Relative growth in large and small races of pigeons

Riddle, Oscar, Charles, Donald R., Cauthen, George E. (1932) Relative growth in large and small races of pigeons. Proceedings of the Society for Experimental Biology and Medicine, 29 (9). pp. 1216-1220.

URL: http://journals.sagepub.com/doi/pdf/10.3181/003797...
DOI: 10.3181/00379727-29-6290

Abstract

Castle and Gregory1, 2 showed that cell multiplication is more rapid in the eggs of a large race of rabbits than in one of small adult size, although the absolute size of the eggs before cleavage and the rate of differentiation during prenatal growth were not different in the 2 cases. Here the adults of the large race were fully 3 times as large as those of the small race; at birth, however, individuals of the large race were only twice the size of newborn of the small race. Painter3 had earlier obtained evidence that 12-day embryos of this same large race of rabbits contained more cells than did embryos of the small race when studied at the same age. Finally, Robb4 found that the percentage growth-rate from birth to puberty is the same in these 2 races of rabbits, but after puberty this rate is more depressed in the small race. He failed to find evidence that pituitary difference is at any stage the basis of the growth difference. In the present study we wished to learn from large and small races of common pigeons the extent to which differential growth is demonstrable by size at hatching, and the extent and time-relations of differential growth rates in the post-hatching period. This limitation of our problem relieves us here of the citation of a large body of literature. While this study was in progress Byerly5 published rather extensive data concerning the growth of embryos from a larger (2.77 kilos) and a somewhat smaller (2.01 kilos) race of fowls. From the 10th day onward it was found that the embryos of the heavier race were slightly heavier than those of the lighter race; but in eggs of the same weight from the 2 breeds the size difference tends to disappear toward hatching time, probably due to the equivalence of a strictly limited food supply.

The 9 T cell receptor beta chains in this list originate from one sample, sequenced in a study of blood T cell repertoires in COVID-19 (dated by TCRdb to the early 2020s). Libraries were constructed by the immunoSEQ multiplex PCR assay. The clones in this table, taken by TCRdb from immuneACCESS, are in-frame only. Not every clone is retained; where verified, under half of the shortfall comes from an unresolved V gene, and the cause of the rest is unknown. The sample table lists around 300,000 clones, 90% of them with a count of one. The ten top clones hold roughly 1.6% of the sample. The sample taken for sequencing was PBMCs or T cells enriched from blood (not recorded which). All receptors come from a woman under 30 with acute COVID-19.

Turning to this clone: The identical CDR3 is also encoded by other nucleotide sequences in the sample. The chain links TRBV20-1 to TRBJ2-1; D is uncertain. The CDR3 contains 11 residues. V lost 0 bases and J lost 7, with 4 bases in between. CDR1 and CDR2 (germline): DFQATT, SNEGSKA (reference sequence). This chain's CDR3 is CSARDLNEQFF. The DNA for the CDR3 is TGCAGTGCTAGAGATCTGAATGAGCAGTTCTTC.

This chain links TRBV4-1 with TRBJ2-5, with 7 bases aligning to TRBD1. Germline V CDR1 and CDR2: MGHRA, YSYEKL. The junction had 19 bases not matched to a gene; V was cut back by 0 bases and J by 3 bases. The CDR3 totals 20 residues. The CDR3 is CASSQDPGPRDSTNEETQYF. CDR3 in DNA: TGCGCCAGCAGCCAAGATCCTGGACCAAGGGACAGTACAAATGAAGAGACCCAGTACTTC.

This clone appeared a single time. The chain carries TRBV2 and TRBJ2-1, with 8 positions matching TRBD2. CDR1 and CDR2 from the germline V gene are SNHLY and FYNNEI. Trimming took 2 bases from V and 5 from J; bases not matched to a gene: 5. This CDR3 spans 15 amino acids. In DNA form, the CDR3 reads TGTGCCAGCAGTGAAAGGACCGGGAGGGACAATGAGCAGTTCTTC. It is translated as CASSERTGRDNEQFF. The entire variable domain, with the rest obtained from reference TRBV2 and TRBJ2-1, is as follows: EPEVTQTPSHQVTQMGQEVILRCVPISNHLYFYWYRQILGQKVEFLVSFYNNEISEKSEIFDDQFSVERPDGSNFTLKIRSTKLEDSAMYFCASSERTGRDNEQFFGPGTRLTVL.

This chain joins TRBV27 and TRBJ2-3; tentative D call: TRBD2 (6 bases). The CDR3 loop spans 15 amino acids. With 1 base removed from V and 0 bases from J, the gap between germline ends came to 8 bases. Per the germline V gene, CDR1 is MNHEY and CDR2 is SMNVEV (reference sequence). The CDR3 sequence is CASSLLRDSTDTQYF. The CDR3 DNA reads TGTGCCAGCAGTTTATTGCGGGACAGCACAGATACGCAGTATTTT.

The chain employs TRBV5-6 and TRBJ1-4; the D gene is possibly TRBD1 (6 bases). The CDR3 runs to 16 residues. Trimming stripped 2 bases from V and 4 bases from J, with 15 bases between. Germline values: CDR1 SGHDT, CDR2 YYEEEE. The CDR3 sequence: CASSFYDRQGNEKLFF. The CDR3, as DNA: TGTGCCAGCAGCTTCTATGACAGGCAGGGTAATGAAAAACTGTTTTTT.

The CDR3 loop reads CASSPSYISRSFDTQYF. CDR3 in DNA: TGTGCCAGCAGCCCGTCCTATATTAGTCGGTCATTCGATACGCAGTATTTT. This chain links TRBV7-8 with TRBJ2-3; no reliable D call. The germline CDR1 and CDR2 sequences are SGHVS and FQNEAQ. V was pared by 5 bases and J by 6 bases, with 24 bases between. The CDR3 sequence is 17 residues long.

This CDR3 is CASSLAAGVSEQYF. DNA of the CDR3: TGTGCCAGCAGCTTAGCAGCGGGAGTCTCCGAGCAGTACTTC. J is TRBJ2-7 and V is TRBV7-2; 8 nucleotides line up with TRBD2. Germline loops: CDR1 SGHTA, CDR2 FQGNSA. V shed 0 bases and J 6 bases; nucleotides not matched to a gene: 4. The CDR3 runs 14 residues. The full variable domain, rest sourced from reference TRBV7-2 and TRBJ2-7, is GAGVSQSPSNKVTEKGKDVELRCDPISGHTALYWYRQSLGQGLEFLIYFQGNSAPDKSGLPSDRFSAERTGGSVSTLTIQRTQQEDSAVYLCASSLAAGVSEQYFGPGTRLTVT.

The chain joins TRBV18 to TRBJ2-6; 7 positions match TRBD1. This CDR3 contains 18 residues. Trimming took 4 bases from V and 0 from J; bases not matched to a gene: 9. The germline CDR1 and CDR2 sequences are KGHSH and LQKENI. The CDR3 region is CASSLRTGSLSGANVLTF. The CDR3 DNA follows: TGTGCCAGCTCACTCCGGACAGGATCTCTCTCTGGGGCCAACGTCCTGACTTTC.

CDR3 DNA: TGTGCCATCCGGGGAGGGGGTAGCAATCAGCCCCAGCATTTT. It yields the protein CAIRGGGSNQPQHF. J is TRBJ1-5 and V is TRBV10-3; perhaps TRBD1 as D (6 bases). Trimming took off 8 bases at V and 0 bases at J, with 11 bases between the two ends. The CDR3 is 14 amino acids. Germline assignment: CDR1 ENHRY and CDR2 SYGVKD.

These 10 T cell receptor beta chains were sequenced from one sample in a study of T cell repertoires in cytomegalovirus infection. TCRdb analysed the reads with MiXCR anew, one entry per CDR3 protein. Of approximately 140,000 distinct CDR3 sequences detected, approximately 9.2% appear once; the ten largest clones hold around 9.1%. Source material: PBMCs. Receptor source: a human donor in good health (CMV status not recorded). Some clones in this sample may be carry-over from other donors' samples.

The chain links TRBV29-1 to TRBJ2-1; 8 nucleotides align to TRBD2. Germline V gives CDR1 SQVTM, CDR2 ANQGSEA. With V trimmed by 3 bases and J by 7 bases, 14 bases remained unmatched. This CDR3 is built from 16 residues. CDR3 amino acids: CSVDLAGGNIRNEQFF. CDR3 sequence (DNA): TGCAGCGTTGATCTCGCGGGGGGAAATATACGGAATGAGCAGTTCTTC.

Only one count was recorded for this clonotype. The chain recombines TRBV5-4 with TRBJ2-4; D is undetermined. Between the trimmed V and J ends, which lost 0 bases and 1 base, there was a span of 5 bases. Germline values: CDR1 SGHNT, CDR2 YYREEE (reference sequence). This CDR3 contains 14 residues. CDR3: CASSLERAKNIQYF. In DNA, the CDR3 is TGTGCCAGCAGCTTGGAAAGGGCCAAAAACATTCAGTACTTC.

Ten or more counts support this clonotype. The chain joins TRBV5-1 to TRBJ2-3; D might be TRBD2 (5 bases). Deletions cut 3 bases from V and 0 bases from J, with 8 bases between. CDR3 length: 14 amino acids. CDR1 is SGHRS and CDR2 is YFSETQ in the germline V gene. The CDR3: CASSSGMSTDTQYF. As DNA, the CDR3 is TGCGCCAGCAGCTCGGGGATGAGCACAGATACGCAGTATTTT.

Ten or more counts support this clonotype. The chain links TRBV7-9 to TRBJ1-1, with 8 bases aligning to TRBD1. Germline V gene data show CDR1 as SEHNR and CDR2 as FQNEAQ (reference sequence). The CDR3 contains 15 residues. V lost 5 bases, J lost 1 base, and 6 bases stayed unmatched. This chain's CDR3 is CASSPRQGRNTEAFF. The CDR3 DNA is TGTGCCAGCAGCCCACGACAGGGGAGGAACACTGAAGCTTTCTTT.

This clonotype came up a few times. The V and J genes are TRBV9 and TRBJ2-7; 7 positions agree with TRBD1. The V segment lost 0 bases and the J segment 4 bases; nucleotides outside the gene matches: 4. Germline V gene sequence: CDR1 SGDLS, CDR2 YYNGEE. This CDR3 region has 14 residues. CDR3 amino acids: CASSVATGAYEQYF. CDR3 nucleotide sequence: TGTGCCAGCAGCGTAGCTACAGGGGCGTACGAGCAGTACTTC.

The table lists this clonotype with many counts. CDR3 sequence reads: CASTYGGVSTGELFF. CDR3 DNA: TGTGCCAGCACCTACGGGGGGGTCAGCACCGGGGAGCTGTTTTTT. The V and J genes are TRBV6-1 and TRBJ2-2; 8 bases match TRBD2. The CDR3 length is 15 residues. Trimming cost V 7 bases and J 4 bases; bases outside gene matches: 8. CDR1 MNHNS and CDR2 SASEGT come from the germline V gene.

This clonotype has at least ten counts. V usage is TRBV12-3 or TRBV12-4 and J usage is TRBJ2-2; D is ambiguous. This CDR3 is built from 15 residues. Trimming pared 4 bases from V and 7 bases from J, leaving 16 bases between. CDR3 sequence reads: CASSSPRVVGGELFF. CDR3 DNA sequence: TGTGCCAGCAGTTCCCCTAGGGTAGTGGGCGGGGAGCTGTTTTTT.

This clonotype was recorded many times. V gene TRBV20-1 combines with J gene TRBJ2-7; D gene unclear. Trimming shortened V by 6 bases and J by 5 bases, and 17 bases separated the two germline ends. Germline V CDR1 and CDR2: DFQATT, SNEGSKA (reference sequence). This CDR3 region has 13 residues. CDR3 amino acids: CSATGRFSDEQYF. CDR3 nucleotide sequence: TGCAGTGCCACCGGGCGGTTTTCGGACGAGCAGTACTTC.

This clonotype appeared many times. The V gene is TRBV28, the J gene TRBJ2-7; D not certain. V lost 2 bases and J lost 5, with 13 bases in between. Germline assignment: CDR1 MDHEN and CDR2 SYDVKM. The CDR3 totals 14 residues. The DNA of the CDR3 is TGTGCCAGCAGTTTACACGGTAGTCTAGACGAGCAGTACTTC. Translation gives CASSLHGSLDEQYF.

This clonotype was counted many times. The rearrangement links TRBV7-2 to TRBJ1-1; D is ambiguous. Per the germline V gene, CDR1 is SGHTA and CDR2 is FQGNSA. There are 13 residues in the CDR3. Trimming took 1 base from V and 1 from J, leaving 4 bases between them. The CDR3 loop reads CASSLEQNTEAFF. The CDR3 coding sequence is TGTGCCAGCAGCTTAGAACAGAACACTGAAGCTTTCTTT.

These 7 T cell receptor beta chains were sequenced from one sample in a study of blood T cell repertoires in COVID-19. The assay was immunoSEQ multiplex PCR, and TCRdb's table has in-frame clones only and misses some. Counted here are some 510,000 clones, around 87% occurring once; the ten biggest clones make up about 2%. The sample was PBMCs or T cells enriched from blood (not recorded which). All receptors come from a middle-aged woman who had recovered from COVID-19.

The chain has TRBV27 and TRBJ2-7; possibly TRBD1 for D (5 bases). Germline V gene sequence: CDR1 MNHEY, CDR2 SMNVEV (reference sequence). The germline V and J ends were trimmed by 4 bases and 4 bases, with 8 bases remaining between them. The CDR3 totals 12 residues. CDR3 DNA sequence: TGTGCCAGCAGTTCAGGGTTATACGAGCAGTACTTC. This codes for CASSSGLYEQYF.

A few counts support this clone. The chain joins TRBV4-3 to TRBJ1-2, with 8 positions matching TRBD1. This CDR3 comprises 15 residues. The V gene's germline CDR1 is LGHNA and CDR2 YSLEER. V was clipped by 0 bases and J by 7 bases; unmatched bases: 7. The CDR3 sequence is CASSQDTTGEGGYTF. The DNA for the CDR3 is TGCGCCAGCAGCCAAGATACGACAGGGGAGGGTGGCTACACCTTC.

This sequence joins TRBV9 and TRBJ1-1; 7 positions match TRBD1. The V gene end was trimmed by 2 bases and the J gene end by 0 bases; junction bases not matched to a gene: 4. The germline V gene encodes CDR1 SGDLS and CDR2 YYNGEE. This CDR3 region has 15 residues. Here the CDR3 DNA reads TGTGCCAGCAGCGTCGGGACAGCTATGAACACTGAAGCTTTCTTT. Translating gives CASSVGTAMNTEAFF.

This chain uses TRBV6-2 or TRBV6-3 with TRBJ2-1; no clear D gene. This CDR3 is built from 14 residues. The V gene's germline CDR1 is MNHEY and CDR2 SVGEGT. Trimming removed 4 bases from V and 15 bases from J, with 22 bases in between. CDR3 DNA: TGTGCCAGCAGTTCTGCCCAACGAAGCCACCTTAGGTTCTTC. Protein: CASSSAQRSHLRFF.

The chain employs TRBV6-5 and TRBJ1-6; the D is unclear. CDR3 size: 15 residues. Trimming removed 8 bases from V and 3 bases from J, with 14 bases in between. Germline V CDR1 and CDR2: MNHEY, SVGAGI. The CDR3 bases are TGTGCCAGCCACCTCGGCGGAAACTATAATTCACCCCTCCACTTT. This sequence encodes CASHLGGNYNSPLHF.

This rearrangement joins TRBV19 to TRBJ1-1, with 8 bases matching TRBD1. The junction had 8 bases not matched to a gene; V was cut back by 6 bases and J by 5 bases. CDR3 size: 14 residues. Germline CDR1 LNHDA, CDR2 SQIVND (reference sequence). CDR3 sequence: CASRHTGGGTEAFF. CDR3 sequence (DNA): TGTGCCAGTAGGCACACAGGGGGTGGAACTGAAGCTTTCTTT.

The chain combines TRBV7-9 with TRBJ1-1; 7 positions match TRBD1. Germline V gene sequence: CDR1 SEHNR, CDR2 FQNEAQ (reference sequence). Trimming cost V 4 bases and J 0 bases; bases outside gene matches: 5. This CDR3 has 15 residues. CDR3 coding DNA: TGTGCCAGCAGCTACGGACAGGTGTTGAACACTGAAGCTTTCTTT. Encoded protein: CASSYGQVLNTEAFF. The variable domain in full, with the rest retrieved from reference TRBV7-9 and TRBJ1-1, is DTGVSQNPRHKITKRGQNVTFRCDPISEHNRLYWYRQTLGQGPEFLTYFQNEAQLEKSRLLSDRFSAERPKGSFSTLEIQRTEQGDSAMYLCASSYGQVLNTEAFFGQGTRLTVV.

Item Type: Paper
Subjects: organism description > animal > bird
history > eugenics
CSHL Authors:
Communities: Station for Experimental Evolution at Cold Spring Harbor
Depositing User: Elizabeth Pessala
Date: 1932
Date Deposited: 04 Apr 2017 15:58
Last Modified: 04 Apr 2017 15:58
PMCID: .
URI: http://repository.cshl.edu/id/eprint/34453

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